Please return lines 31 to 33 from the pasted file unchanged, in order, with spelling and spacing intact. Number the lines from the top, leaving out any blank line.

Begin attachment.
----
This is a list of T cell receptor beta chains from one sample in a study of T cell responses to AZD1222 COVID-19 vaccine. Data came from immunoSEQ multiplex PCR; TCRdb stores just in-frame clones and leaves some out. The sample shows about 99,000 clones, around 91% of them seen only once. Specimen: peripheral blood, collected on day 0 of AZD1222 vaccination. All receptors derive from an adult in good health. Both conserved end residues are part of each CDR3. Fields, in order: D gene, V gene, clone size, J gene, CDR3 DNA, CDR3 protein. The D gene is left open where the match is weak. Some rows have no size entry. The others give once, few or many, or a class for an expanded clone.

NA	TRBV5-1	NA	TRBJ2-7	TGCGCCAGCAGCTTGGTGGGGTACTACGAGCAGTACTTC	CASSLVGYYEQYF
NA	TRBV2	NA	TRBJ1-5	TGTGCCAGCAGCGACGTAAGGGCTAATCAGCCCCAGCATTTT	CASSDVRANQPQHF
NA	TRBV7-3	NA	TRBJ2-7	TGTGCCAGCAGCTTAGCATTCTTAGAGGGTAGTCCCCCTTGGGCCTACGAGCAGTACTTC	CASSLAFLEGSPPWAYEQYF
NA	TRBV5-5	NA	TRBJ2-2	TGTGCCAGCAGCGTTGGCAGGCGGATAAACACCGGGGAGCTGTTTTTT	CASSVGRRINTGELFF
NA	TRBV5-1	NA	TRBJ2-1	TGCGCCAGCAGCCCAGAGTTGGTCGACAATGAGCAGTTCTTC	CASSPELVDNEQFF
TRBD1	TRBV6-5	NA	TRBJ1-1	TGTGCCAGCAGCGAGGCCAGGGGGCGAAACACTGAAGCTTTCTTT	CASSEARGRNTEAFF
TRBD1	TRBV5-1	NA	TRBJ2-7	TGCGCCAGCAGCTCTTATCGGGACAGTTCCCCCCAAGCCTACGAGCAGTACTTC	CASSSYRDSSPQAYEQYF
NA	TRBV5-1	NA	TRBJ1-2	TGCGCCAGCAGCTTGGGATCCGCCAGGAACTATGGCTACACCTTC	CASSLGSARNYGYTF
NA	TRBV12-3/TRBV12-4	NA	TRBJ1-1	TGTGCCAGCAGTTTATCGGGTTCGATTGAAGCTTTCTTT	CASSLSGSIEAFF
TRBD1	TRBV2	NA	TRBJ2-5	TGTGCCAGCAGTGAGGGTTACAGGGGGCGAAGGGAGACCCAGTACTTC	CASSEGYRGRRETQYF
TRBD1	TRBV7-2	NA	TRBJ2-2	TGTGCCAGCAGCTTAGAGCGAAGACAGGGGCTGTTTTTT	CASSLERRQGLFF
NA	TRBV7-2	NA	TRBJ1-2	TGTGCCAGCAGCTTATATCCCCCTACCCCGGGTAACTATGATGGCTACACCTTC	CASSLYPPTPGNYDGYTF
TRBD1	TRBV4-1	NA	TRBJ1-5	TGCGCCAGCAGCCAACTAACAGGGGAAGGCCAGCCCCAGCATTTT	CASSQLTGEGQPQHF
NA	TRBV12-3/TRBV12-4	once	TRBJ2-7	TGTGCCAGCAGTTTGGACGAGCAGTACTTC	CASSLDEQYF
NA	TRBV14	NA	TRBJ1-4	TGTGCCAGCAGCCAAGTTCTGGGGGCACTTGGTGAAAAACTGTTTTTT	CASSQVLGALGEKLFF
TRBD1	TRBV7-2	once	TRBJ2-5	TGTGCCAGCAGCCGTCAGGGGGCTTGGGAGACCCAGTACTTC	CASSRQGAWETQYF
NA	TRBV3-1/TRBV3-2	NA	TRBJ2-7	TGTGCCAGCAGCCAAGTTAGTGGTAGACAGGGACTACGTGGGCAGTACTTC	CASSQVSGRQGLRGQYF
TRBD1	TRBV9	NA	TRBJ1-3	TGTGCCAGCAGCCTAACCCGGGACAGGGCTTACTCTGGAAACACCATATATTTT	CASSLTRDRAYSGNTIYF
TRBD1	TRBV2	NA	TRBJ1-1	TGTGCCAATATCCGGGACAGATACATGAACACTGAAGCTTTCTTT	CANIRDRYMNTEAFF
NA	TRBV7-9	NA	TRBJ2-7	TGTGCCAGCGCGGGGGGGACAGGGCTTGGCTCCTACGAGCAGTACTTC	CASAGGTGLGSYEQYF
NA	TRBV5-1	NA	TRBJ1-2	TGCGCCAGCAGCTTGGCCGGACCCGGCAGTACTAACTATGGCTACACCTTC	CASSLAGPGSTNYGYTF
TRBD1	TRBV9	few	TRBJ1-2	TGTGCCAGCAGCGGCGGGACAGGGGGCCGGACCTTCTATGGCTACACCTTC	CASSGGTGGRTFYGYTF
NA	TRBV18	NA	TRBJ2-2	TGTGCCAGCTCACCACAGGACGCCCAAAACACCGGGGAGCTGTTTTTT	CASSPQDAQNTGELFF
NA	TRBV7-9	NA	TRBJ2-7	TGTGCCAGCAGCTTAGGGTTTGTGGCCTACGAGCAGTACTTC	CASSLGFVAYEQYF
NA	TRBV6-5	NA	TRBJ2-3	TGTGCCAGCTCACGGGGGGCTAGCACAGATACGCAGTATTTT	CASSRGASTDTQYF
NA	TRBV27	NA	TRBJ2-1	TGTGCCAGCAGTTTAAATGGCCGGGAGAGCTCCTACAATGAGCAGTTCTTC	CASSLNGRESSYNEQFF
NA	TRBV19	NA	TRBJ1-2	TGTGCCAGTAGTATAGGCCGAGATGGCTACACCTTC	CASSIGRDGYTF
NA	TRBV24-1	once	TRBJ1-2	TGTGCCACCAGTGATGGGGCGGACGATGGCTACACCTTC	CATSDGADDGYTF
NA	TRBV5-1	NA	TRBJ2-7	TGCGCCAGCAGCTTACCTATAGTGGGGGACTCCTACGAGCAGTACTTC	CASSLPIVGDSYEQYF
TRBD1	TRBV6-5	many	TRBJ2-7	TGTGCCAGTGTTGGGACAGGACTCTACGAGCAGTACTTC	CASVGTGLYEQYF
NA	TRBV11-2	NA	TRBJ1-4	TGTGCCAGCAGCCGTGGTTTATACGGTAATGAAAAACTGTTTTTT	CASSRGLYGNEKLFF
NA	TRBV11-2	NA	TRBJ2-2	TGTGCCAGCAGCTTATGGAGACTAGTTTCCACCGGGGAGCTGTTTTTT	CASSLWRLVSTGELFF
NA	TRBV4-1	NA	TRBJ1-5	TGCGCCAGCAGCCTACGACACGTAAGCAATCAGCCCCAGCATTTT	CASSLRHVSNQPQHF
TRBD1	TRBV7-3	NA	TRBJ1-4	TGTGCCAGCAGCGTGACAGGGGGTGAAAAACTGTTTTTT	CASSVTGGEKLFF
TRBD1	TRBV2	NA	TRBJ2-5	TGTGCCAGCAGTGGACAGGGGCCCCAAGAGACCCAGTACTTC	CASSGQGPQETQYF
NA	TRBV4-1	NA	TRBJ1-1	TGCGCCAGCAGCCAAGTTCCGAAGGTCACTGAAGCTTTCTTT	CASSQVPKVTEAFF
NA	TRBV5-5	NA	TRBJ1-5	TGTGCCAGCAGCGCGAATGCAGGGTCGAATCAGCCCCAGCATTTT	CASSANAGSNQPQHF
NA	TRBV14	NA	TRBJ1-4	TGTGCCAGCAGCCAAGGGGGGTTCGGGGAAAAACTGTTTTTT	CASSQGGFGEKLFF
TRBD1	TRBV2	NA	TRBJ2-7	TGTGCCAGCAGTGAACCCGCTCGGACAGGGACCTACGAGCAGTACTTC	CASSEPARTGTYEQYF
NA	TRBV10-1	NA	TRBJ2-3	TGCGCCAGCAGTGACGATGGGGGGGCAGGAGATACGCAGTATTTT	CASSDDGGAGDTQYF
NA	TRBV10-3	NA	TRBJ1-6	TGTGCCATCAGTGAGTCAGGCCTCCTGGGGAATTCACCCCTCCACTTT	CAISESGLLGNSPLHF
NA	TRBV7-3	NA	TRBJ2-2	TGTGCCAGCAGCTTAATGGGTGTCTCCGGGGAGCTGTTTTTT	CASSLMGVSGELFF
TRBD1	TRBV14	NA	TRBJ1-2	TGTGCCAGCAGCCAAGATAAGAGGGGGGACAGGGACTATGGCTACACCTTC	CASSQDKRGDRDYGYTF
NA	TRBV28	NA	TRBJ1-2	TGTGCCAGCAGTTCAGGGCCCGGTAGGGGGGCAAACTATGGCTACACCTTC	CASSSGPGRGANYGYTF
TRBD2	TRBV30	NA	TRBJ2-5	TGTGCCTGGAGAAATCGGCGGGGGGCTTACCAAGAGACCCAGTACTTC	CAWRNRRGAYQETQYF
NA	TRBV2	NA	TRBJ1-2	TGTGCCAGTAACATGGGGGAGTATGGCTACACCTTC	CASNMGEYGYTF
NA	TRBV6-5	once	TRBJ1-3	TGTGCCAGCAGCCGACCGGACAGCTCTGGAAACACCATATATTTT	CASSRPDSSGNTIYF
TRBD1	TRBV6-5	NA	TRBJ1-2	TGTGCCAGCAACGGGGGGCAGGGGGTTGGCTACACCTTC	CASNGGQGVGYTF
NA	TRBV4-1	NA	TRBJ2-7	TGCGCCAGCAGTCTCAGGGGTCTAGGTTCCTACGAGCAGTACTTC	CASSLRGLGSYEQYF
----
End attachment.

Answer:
TRBD1	TRBV6-5	many	TRBJ2-7	TGTGCCAGTGTTGGGACAGGACTCTACGAGCAGTACTTC	CASVGTGLYEQYF
NA	TRBV11-2	NA	TRBJ1-4	TGTGCCAGCAGCCGTGGTTTATACGGTAATGAAAAACTGTTTTTT	CASSRGLYGNEKLFF
NA	TRBV11-2	NA	TRBJ2-2	TGTGCCAGCAGCTTATGGAGACTAGTTTCCACCGGGGAGCTGTTTTTT	CASSLWRLVSTGELFF